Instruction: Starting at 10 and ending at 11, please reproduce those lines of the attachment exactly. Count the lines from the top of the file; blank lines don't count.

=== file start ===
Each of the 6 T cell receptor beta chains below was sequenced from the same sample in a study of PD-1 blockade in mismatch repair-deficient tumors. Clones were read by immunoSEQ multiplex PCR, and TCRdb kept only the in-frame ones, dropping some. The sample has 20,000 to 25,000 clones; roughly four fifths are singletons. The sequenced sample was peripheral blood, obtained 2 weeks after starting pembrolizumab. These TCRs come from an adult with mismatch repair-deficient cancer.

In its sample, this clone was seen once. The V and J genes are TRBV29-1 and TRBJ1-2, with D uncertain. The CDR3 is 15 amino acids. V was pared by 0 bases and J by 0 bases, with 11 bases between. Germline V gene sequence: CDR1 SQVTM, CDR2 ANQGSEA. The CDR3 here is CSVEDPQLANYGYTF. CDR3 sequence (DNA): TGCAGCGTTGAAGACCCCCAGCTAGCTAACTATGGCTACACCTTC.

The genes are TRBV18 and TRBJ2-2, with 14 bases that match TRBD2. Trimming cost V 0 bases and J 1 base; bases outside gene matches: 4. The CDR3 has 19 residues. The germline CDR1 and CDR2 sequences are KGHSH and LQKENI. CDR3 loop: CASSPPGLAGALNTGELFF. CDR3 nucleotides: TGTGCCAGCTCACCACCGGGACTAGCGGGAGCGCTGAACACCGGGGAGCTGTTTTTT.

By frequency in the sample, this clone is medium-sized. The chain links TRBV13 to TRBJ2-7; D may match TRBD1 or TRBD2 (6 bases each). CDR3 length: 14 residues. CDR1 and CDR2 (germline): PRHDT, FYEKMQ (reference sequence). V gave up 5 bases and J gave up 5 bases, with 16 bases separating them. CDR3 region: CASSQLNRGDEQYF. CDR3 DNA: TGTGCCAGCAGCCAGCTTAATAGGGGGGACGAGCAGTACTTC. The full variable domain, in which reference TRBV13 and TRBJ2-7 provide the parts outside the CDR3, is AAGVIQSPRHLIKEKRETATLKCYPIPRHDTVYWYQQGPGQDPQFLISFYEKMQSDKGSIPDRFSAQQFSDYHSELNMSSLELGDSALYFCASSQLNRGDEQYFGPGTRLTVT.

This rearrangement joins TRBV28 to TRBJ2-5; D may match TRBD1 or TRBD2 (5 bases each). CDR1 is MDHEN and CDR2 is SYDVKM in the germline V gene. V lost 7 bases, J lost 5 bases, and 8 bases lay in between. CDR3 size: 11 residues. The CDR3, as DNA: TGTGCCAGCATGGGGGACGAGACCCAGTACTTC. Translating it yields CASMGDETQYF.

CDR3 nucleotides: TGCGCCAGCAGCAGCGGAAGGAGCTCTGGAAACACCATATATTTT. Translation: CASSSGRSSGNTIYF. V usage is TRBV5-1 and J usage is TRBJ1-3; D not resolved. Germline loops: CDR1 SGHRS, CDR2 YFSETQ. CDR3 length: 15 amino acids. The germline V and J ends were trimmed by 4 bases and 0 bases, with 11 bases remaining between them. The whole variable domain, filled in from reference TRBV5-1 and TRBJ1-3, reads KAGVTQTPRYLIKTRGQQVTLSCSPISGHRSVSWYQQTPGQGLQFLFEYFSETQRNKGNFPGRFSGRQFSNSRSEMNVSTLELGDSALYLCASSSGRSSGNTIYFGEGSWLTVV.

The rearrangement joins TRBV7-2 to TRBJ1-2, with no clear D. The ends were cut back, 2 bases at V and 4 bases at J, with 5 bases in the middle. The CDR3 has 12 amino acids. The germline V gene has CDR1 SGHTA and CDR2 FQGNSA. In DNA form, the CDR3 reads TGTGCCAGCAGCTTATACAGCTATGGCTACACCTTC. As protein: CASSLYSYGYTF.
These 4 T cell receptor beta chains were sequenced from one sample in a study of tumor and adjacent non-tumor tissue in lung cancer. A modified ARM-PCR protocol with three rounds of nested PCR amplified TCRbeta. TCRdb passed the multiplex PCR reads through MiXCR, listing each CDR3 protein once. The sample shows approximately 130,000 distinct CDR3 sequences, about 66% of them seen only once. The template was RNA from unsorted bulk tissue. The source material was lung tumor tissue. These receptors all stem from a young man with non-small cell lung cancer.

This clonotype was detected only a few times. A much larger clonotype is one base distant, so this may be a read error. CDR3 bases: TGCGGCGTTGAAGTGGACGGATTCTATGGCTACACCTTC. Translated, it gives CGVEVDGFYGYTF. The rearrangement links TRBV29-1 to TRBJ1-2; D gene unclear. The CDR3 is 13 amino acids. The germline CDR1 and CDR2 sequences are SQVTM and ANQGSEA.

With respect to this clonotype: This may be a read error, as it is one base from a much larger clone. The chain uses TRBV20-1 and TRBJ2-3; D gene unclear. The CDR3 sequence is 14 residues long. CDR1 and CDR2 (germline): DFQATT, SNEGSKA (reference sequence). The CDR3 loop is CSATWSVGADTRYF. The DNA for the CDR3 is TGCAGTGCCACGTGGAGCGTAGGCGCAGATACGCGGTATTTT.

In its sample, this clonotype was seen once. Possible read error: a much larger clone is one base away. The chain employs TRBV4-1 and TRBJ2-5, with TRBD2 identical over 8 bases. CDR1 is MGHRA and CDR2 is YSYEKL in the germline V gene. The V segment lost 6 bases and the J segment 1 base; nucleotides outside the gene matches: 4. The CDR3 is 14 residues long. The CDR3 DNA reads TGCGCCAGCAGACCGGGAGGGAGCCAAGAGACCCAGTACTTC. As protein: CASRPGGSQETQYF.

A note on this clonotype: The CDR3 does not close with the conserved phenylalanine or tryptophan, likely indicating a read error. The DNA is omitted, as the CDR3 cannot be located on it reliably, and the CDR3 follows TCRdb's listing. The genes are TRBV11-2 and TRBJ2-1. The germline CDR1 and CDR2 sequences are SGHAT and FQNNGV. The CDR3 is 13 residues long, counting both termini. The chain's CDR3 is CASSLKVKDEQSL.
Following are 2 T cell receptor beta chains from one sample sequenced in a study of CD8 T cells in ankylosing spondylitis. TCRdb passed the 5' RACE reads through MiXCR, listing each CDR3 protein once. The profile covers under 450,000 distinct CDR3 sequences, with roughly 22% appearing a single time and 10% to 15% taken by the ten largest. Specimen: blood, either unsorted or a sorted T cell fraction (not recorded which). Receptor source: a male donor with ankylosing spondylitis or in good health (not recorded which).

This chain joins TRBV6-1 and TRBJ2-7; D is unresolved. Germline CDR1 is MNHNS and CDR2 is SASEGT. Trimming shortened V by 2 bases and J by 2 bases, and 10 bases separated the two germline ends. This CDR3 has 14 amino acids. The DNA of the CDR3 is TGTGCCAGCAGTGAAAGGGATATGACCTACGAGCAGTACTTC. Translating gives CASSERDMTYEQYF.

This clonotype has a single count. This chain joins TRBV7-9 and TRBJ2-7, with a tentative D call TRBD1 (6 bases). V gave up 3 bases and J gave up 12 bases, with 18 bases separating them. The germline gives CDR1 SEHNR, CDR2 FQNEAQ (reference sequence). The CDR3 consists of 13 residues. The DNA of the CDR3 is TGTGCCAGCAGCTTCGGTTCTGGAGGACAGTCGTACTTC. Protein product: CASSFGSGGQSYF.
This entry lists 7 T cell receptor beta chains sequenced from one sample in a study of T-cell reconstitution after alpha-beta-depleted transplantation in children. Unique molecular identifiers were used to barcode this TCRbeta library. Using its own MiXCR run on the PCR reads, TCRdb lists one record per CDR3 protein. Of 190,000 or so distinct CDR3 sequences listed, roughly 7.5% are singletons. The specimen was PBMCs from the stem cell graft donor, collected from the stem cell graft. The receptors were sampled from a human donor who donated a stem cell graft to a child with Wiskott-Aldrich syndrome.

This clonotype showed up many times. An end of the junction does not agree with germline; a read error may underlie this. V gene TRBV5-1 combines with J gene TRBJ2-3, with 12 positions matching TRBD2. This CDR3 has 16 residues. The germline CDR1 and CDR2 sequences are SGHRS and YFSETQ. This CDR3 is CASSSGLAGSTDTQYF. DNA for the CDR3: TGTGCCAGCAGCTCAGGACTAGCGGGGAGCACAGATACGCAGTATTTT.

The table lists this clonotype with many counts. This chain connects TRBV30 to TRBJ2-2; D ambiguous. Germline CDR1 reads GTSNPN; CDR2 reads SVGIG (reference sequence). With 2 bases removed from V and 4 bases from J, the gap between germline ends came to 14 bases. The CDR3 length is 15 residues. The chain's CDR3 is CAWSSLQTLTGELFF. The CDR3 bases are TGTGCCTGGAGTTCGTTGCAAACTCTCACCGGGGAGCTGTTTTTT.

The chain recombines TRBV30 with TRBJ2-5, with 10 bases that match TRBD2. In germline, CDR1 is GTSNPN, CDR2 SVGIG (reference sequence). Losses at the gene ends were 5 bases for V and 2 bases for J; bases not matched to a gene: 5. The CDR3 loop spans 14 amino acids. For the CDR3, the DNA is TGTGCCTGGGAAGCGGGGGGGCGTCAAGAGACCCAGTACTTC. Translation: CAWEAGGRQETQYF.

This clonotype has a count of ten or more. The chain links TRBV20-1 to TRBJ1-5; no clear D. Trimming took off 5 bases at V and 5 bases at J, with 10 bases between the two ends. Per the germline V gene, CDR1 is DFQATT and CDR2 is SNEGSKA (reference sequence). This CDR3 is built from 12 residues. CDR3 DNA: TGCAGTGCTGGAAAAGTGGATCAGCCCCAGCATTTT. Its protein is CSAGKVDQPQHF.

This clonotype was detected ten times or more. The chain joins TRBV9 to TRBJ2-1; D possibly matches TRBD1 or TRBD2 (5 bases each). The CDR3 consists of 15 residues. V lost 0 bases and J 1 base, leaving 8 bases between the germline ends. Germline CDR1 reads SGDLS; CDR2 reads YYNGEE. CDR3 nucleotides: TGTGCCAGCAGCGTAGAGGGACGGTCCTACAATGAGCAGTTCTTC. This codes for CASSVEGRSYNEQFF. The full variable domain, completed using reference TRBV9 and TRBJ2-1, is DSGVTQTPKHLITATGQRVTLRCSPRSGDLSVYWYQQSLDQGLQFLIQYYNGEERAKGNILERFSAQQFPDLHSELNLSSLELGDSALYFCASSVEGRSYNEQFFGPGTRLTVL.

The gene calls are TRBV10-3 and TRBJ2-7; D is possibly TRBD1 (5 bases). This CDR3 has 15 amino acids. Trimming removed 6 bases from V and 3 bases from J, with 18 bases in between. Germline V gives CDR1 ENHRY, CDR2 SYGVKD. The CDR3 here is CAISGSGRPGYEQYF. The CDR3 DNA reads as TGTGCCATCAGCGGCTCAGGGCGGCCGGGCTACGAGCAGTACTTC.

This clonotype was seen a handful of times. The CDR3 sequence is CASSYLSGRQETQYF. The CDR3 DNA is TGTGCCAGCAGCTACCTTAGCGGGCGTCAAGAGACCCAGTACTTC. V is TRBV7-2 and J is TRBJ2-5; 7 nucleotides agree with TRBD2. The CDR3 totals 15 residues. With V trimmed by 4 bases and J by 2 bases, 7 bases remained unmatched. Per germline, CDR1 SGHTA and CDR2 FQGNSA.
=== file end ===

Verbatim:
With respect to this clonotype: This may be a read error, as it is one base from a much larger clone. The chain uses TRBV20-1 and TRBJ2-3; D gene unclear. The CDR3 sequence is 14 residues long. CDR1 and CDR2 (germline): DFQATT, SNEGSKA (reference sequence). The CDR3 loop is CSATWSVGADTRYF. The DNA for the CDR3 is TGCAGTGCCACGTGGAGCGTAGGCGCAGATACGCGGTATTTT.

In its sample, this clonotype was seen once. Possible read error: a much larger clone is one base away. The chain employs TRBV4-1 and TRBJ2-5, with TRBD2 identical over 8 bases. CDR1 is MGHRA and CDR2 is YSYEKL in the germline V gene. The V segment lost 6 bases and the J segment 1 base; nucleotides outside the gene matches: 4. The CDR3 is 14 residues long. The CDR3 DNA reads TGCGCCAGCAGACCGGGAGGGAGCCAAGAGACCCAGTACTTC. As protein: CASRPGGSQETQYF.